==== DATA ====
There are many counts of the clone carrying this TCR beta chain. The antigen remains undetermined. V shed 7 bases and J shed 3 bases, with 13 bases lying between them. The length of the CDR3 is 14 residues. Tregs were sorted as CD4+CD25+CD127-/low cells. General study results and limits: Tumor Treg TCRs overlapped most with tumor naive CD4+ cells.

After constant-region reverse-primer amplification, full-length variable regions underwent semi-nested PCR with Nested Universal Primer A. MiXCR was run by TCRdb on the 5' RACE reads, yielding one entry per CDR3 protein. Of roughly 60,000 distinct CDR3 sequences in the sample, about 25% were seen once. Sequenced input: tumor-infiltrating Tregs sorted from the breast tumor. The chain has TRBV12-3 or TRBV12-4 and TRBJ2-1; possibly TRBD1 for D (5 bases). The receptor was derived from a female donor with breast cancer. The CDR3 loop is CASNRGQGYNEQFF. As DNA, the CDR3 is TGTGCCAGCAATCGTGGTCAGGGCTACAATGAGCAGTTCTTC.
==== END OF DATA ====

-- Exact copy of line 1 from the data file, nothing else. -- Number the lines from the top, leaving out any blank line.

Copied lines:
There are many counts of the clone carrying this TCR beta chain. The antigen remains undetermined. V shed 7 bases and J shed 3 bases, with 13 bases lying between them. The length of the CDR3 is 14 residues. Tregs were sorted as CD4+CD25+CD127-/low cells. General study results and limits: Tumor Treg TCRs overlapped most with tumor naive CD4+ cells.